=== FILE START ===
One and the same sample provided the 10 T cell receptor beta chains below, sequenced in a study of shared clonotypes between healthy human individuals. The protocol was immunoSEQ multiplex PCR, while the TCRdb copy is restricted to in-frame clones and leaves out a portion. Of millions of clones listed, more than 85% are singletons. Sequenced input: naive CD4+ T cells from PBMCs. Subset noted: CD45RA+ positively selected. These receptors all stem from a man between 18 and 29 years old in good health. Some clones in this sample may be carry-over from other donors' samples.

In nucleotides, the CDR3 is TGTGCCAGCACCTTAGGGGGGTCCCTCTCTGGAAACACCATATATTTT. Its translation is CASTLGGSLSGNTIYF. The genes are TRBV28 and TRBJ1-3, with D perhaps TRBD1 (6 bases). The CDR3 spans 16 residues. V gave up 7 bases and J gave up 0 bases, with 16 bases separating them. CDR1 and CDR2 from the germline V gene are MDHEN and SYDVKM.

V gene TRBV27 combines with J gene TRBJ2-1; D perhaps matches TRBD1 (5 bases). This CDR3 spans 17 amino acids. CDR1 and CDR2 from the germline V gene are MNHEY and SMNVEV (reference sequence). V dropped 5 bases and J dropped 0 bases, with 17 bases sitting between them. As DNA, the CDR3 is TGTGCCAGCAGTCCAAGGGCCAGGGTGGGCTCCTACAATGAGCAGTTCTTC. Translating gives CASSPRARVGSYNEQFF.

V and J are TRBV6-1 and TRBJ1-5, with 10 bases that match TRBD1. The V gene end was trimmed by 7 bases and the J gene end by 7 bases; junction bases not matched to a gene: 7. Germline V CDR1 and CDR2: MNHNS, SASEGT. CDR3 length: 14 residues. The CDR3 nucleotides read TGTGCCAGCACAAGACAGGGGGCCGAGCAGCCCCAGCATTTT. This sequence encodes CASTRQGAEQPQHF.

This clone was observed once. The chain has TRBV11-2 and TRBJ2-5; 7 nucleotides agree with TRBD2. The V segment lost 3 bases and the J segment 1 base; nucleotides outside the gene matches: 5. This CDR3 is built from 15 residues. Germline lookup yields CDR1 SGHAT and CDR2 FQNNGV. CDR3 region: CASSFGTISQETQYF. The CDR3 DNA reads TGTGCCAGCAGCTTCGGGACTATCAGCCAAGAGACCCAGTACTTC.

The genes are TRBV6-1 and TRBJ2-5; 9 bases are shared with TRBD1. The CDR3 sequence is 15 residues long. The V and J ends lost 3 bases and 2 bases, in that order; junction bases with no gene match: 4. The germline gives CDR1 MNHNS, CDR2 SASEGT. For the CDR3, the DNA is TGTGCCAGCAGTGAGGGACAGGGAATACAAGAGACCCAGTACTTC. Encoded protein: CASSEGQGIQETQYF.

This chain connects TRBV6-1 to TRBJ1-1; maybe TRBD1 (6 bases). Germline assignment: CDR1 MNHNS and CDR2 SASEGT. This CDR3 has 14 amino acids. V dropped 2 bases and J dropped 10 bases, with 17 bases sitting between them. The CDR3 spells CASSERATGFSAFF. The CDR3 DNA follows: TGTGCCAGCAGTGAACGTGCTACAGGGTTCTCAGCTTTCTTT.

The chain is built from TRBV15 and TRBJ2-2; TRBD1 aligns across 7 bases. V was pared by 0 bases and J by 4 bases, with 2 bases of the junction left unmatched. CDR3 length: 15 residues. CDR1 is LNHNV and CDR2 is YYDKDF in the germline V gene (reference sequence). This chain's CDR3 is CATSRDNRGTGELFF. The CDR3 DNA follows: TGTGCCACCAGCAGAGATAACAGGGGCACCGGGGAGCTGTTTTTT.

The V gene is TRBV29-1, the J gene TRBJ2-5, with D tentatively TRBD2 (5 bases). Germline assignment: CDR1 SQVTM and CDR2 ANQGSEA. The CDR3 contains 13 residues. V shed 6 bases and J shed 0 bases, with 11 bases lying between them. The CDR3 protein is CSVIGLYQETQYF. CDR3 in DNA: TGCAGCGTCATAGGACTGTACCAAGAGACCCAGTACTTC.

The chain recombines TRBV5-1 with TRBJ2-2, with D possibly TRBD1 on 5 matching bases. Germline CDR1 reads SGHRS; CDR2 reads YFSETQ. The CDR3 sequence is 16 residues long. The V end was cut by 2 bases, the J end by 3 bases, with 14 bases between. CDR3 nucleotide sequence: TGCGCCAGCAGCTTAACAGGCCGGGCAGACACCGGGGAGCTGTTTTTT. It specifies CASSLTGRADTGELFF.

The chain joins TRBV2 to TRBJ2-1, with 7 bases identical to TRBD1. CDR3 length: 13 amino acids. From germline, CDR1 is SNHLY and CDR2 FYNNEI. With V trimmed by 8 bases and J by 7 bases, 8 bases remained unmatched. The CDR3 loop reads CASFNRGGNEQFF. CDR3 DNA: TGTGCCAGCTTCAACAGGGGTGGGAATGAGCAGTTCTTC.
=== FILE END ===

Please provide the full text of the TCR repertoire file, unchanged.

One and the same sample provided the 10 T cell receptor beta chains below, sequenced in a study of shared clonotypes between healthy human individuals. The protocol was immunoSEQ multiplex PCR, while the TCRdb copy is restricted to in-frame clones and leaves out a portion. Of millions of clones listed, more than 85% are singletons. Sequenced input: naive CD4+ T cells from PBMCs. Subset noted: CD45RA+ positively selected. These receptors all stem from a man between 18 and 29 years old in good health. Some clones in this sample may be carry-over from other donors' samples.

In nucleotides, the CDR3 is TGTGCCAGCACCTTAGGGGGGTCCCTCTCTGGAAACACCATATATTTT. Its translation is CASTLGGSLSGNTIYF. The genes are TRBV28 and TRBJ1-3, with D perhaps TRBD1 (6 bases). The CDR3 spans 16 residues. V gave up 7 bases and J gave up 0 bases, with 16 bases separating them. CDR1 and CDR2 from the germline V gene are MDHEN and SYDVKM.

V gene TRBV27 combines with J gene TRBJ2-1; D perhaps matches TRBD1 (5 bases). This CDR3 spans 17 amino acids. CDR1 and CDR2 from the germline V gene are MNHEY and SMNVEV (reference sequence). V dropped 5 bases and J dropped 0 bases, with 17 bases sitting between them. As DNA, the CDR3 is TGTGCCAGCAGTCCAAGGGCCAGGGTGGGCTCCTACAATGAGCAGTTCTTC. Translating gives CASSPRARVGSYNEQFF.

V and J are TRBV6-1 and TRBJ1-5, with 10 bases that match TRBD1. The V gene end was trimmed by 7 bases and the J gene end by 7 bases; junction bases not matched to a gene: 7. Germline V CDR1 and CDR2: MNHNS, SASEGT. CDR3 length: 14 residues. The CDR3 nucleotides read TGTGCCAGCACAAGACAGGGGGCCGAGCAGCCCCAGCATTTT. This sequence encodes CASTRQGAEQPQHF.

This clone was observed once. The chain has TRBV11-2 and TRBJ2-5; 7 nucleotides agree with TRBD2. The V segment lost 3 bases and the J segment 1 base; nucleotides outside the gene matches: 5. This CDR3 is built from 15 residues. Germline lookup yields CDR1 SGHAT and CDR2 FQNNGV. CDR3 region: CASSFGTISQETQYF. The CDR3 DNA reads TGTGCCAGCAGCTTCGGGACTATCAGCCAAGAGACCCAGTACTTC.

The genes are TRBV6-1 and TRBJ2-5; 9 bases are shared with TRBD1. The CDR3 sequence is 15 residues long. The V and J ends lost 3 bases and 2 bases, in that order; junction bases with no gene match: 4. The germline gives CDR1 MNHNS, CDR2 SASEGT. For the CDR3, the DNA is TGTGCCAGCAGTGAGGGACAGGGAATACAAGAGACCCAGTACTTC. Encoded protein: CASSEGQGIQETQYF.

This chain connects TRBV6-1 to TRBJ1-1; maybe TRBD1 (6 bases). Germline assignment: CDR1 MNHNS and CDR2 SASEGT. This CDR3 has 14 amino acids. V dropped 2 bases and J dropped 10 bases, with 17 bases sitting between them. The CDR3 spells CASSERATGFSAFF. The CDR3 DNA follows: TGTGCCAGCAGTGAACGTGCTACAGGGTTCTCAGCTTTCTTT.

The chain is built from TRBV15 and TRBJ2-2; TRBD1 aligns across 7 bases. V was pared by 0 bases and J by 4 bases, with 2 bases of the junction left unmatched. CDR3 length: 15 residues. CDR1 is LNHNV and CDR2 is YYDKDF in the germline V gene (reference sequence). This chain's CDR3 is CATSRDNRGTGELFF. The CDR3 DNA follows: TGTGCCACCAGCAGAGATAACAGGGGCACCGGGGAGCTGTTTTTT.

The V gene is TRBV29-1, the J gene TRBJ2-5, with D tentatively TRBD2 (5 bases). Germline assignment: CDR1 SQVTM and CDR2 ANQGSEA. The CDR3 contains 13 residues. V shed 6 bases and J shed 0 bases, with 11 bases lying between them. The CDR3 protein is CSVIGLYQETQYF. CDR3 in DNA: TGCAGCGTCATAGGACTGTACCAAGAGACCCAGTACTTC.

The chain recombines TRBV5-1 with TRBJ2-2, with D possibly TRBD1 on 5 matching bases. Germline CDR1 reads SGHRS; CDR2 reads YFSETQ. The CDR3 sequence is 16 residues long. The V end was cut by 2 bases, the J end by 3 bases, with 14 bases between. CDR3 nucleotide sequence: TGCGCCAGCAGCTTAACAGGCCGGGCAGACACCGGGGAGCTGTTTTTT. It specifies CASSLTGRADTGELFF.

The chain joins TRBV2 to TRBJ2-1, with 7 bases identical to TRBD1. CDR3 length: 13 amino acids. From germline, CDR1 is SNHLY and CDR2 FYNNEI. With V trimmed by 8 bases and J by 7 bases, 8 bases remained unmatched. The CDR3 loop reads CASFNRGGNEQFF. CDR3 DNA: TGTGCCAGCTTCAACAGGGGTGGGAATGAGCAGTTCTTC.